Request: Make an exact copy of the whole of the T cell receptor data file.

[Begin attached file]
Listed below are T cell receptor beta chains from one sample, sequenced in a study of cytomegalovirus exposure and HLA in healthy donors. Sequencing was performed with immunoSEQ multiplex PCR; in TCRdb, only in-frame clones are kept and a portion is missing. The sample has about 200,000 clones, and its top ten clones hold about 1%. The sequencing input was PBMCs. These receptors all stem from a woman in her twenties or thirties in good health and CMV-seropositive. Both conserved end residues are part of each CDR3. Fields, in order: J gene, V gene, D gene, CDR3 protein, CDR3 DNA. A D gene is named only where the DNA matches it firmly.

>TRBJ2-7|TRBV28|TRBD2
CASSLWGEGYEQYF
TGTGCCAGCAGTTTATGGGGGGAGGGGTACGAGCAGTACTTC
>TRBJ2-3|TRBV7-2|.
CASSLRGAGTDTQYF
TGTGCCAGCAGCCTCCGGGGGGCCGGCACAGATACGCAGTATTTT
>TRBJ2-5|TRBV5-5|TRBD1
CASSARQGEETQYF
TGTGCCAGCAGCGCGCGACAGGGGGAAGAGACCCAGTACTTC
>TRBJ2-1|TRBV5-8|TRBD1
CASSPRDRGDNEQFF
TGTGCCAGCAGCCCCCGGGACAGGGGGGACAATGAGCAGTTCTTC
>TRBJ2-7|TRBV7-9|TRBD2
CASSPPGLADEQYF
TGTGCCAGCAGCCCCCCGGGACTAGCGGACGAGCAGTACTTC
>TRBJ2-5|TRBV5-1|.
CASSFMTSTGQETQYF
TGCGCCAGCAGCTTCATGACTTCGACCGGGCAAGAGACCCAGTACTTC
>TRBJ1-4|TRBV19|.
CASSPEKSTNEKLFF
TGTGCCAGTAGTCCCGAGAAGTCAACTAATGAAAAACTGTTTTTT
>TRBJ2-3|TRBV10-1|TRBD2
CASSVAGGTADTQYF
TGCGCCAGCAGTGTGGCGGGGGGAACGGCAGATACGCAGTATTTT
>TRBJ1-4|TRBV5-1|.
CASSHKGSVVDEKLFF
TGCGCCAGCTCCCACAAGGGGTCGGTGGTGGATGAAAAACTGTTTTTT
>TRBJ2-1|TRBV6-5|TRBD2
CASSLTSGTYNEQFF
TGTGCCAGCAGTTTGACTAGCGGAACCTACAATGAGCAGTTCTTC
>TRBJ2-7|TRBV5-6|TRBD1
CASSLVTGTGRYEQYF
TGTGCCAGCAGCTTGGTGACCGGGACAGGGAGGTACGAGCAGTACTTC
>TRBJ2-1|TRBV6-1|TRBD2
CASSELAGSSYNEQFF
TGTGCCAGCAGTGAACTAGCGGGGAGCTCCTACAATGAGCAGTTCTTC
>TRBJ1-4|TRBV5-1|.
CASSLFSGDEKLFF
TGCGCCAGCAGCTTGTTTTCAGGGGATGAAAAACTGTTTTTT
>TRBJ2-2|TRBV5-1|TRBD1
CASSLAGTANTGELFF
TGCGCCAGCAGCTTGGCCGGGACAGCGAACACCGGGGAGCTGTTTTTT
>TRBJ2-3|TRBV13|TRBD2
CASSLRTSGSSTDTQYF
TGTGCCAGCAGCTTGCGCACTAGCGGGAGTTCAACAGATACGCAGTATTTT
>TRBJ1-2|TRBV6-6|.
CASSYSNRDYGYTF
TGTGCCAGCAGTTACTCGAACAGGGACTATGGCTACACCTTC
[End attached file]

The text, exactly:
Listed below are T cell receptor beta chains from one sample, sequenced in a study of cytomegalovirus exposure and HLA in healthy donors. Sequencing was performed with immunoSEQ multiplex PCR; in TCRdb, only in-frame clones are kept and a portion is missing. The sample has about 200,000 clones, and its top ten clones hold about 1%. The sequencing input was PBMCs. These receptors all stem from a woman in her twenties or thirties in good health and CMV-seropositive. Both conserved end residues are part of each CDR3. Fields, in order: J gene, V gene, D gene, CDR3 protein, CDR3 DNA. A D gene is named only where the DNA matches it firmly.

>TRBJ2-7|TRBV28|TRBD2
CASSLWGEGYEQYF
TGTGCCAGCAGTTTATGGGGGGAGGGGTACGAGCAGTACTTC
>TRBJ2-3|TRBV7-2|.
CASSLRGAGTDTQYF
TGTGCCAGCAGCCTCCGGGGGGCCGGCACAGATACGCAGTATTTT
>TRBJ2-5|TRBV5-5|TRBD1
CASSARQGEETQYF
TGTGCCAGCAGCGCGCGACAGGGGGAAGAGACCCAGTACTTC
>TRBJ2-1|TRBV5-8|TRBD1
CASSPRDRGDNEQFF
TGTGCCAGCAGCCCCCGGGACAGGGGGGACAATGAGCAGTTCTTC
>TRBJ2-7|TRBV7-9|TRBD2
CASSPPGLADEQYF
TGTGCCAGCAGCCCCCCGGGACTAGCGGACGAGCAGTACTTC
>TRBJ2-5|TRBV5-1|.
CASSFMTSTGQETQYF
TGCGCCAGCAGCTTCATGACTTCGACCGGGCAAGAGACCCAGTACTTC
>TRBJ1-4|TRBV19|.
CASSPEKSTNEKLFF
TGTGCCAGTAGTCCCGAGAAGTCAACTAATGAAAAACTGTTTTTT
>TRBJ2-3|TRBV10-1|TRBD2
CASSVAGGTADTQYF
TGCGCCAGCAGTGTGGCGGGGGGAACGGCAGATACGCAGTATTTT
>TRBJ1-4|TRBV5-1|.
CASSHKGSVVDEKLFF
TGCGCCAGCTCCCACAAGGGGTCGGTGGTGGATGAAAAACTGTTTTTT
>TRBJ2-1|TRBV6-5|TRBD2
CASSLTSGTYNEQFF
TGTGCCAGCAGTTTGACTAGCGGAACCTACAATGAGCAGTTCTTC
>TRBJ2-7|TRBV5-6|TRBD1
CASSLVTGTGRYEQYF
TGTGCCAGCAGCTTGGTGACCGGGACAGGGAGGTACGAGCAGTACTTC
>TRBJ2-1|TRBV6-1|TRBD2
CASSELAGSSYNEQFF
TGTGCCAGCAGTGAACTAGCGGGGAGCTCCTACAATGAGCAGTTCTTC
>TRBJ1-4|TRBV5-1|.
CASSLFSGDEKLFF
TGCGCCAGCAGCTTGTTTTCAGGGGATGAAAAACTGTTTTTT
>TRBJ2-2|TRBV5-1|TRBD1
CASSLAGTANTGELFF
TGCGCCAGCAGCTTGGCCGGGACAGCGAACACCGGGGAGCTGTTTTTT
>TRBJ2-3|TRBV13|TRBD2
CASSLRTSGSSTDTQYF
TGTGCCAGCAGCTTGCGCACTAGCGGGAGTTCAACAGATACGCAGTATTTT
>TRBJ1-2|TRBV6-6|.
CASSYSNRDYGYTF
TGTGCCAGCAGTTACTCGAACAGGGACTATGGCTACACCTTC